Is Merck Leading the Way for Cancer Treatment?
Gino Rossi, Back-up Global Portfolio Manager, Healthcare Analyst
Late last year mainstream media announced a “breakthrough in lung cancer treatment” (read the article here). Pembrolizumab, marketed as Keytruda, is the new drug made by U.S pharmaceutical company Merck. Keytruda has shown impressive results in first line treatment for non-small cell lung cancer. In its recent trial, 45% of patients saw their tumours shrink compared to only 28% for those given chemotherapy.
Keytruda Keynote 024 Trial Results
Source: New England Journal of Medicine
Keytruda is part of a new breed of immuno-oncology cancer drugs which work on the principle that the body’s immune system has the best chance of defeating cancer cells. These drugs target some of the specific ways cancer can avoid detection and attack from the body’s immune system.
Keytruda is destined to improve the lives of many lung cancer patients. However, what the six o’clock news failed to mention, is that Keytruda will only be prescribed as first line therapy for patients where a biopsy of their tumour shows they have high levels a surface protein known as PD-L1. This is the protein to which the drug’s antibodies attach. Unfortunately, only around 20% of patients will fit this criteria. For the other 80% of patients, chemotherapy is still the best option for first line treatment.
The race to develop a drug for these remaining 80% of patients is on, and will heat up in 2017. Globally, lung cancer is the most prevalent cancer in men, and third most prevalent in women. In Australia, thanks to a long campaign of anti-smoking initiatives, lung cancer is the fifth most commonly diagnosed cancer. Morgan Stanley estimates the size of the global immuno-oncology market in non-small cell lung cancer will be $24 billion by 2020, with the bulk of that in first line therapy.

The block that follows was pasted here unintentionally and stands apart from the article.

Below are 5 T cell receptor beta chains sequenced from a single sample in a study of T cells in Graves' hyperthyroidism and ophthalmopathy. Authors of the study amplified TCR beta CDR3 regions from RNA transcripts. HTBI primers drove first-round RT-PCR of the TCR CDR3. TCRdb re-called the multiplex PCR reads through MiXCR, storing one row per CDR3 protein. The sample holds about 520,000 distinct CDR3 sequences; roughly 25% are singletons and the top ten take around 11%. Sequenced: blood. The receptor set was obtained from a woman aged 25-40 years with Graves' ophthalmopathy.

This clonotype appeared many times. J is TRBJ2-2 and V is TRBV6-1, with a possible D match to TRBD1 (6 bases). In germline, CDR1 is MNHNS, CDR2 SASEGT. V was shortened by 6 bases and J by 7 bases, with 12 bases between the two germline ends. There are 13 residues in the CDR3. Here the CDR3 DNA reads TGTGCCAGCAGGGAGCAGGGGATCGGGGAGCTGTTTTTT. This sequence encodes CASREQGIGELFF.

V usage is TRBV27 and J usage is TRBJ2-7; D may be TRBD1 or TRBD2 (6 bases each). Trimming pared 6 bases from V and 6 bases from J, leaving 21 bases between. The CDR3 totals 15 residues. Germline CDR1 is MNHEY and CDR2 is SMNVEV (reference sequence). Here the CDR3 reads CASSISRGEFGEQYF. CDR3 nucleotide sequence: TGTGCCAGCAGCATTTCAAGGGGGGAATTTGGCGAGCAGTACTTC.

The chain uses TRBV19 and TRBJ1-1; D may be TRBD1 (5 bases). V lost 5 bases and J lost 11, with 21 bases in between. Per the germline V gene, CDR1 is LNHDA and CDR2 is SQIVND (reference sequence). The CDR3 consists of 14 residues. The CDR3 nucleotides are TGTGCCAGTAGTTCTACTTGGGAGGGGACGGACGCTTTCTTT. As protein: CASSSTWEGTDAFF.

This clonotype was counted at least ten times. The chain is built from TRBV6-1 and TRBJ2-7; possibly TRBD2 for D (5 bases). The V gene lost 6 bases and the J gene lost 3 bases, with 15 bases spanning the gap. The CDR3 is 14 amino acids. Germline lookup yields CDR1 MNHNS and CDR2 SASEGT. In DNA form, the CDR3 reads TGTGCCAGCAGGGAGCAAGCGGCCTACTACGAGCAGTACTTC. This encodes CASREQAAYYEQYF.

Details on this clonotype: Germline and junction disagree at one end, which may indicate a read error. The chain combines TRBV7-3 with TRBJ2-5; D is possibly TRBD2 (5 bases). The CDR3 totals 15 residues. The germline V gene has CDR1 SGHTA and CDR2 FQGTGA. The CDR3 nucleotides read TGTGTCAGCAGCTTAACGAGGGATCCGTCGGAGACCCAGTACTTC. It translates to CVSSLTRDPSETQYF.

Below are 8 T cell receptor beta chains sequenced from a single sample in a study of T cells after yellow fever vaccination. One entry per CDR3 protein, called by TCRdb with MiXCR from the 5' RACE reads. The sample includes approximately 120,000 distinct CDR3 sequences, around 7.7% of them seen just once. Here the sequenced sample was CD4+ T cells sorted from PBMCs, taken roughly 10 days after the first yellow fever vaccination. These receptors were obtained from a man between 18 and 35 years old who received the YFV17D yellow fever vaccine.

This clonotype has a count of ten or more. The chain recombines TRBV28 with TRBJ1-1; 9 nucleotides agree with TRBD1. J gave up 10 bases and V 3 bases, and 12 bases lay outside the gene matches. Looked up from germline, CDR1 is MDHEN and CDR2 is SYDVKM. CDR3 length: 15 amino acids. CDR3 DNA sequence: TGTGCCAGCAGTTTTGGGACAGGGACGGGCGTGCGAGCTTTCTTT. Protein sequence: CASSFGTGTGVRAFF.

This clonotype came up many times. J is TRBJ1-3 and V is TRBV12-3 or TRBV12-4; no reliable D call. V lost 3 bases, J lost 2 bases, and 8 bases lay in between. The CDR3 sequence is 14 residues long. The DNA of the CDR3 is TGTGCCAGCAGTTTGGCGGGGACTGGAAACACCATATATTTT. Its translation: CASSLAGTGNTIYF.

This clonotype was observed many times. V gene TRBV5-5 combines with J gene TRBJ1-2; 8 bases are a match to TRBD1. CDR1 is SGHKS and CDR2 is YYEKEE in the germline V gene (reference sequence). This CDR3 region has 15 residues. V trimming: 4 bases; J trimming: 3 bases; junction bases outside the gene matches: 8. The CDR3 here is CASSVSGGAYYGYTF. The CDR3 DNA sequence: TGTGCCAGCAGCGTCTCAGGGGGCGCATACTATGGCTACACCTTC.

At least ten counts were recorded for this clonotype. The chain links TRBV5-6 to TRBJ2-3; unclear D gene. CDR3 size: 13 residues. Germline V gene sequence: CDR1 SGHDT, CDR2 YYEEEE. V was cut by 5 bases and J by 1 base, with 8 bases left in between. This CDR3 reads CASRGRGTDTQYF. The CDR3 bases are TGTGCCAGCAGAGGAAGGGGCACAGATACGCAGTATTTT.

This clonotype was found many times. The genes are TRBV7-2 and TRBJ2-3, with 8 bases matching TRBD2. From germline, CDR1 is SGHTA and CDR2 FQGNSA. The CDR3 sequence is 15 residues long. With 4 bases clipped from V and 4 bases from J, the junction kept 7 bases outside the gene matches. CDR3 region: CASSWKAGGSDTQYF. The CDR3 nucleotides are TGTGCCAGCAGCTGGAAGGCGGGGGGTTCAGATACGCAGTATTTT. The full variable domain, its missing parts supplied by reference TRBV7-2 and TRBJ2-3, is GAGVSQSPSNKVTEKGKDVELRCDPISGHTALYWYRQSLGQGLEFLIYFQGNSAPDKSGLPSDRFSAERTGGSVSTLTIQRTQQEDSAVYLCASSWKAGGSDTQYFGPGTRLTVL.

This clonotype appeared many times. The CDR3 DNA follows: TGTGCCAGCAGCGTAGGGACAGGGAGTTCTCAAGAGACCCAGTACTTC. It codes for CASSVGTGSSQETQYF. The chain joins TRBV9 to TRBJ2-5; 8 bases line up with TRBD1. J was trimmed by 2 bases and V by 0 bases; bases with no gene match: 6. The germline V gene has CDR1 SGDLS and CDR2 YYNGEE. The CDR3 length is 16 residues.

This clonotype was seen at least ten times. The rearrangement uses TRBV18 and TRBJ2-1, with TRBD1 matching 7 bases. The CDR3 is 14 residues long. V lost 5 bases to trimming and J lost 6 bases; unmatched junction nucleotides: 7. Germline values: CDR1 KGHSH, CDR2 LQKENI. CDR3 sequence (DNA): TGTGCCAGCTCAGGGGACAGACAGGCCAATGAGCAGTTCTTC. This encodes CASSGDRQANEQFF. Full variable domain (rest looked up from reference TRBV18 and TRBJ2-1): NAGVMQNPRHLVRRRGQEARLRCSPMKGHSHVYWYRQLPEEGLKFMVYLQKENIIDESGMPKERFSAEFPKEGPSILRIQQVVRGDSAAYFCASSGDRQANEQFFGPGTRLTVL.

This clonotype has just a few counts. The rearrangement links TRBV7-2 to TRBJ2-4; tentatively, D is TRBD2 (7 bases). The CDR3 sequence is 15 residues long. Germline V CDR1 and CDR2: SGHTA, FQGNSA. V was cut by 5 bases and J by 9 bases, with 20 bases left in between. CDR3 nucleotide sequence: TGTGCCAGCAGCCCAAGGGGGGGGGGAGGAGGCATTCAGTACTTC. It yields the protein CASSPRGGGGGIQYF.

In the box seat to grab the remaining share of the market are Roche, Merck, Astrazeneca and Bristol-Myers Squibb. Bristol-Myers Squibb were seen as the front runners in this indication. However, the company’s drug trial for the treatment Opdivo, did not meet its primary endpoint of ‘superior progression free survival’ (tumours not growing) compared to chemotherapy. Astrazeneca’s Durvalumab has also had a recent setback with its latest trial failing to meet the progression free survival endpoint. The stock was down 15% on the news.
Roche, which we hold in our global SMAs, has the PD-L1 drug Atezolizumab, marketed as Tecentriq. Roche’s trial comparing Tecentriq to chemotherapy in first line therapy is due towards the end of 2017. Encouragingly, in second and third line lung cancer studies, Tecentriq showed strong responses in both patients with high and low levels of the PD-L1 surface protein (relevant for the 80% of patients not suitable for Keytruda). While not approved for first line treatment, Tecentriq is taking market share in second line lung cancer therapy.
Cancer is increasingly being recognised for its heterogeneity. One size does not fit all, and treatment will be increasingly personalised for each individual. The standard of care is likely to increasingly begin with the profiling of a tumour, which will dictate what treatment the patient should receive.
This trend plays into Roche’s strengths. Firstly, as well as being the largest oncology pharmaceutical company in the world, Roche is also the largest diagnostics equipment supplier in the world. Having the diagnostic capabilities and drug development under the same roof is an increasingly important competitive advantage. Secondly, Roche derives around 60% of its US$52 billion annual revenue from oncology, making it the most specialised in this area of all the major pharmaceutical companies. With a personalised approach to oncology, companies can no longer focus on a single drug, and need to be in the position to lay multiple bets. Roche’s breadth and resources (including US$10 billion in annual R&D) gives the ability to do this better than anyone. As testament to this, Roche recently disclosed that it has 10 new immunotherapies in development, like Tecentriq.
We are in the early stages of immuno-oncology drug development and Roche presented its latest one at this year’s American Society of Clinical Oncology conference. Many more will follow. While Keytruda is dominating at present, there is a long way to go in the battle against cancer and we believe Roche is best placed to lead the innovation that cancer patients and their loved ones so desperately need.
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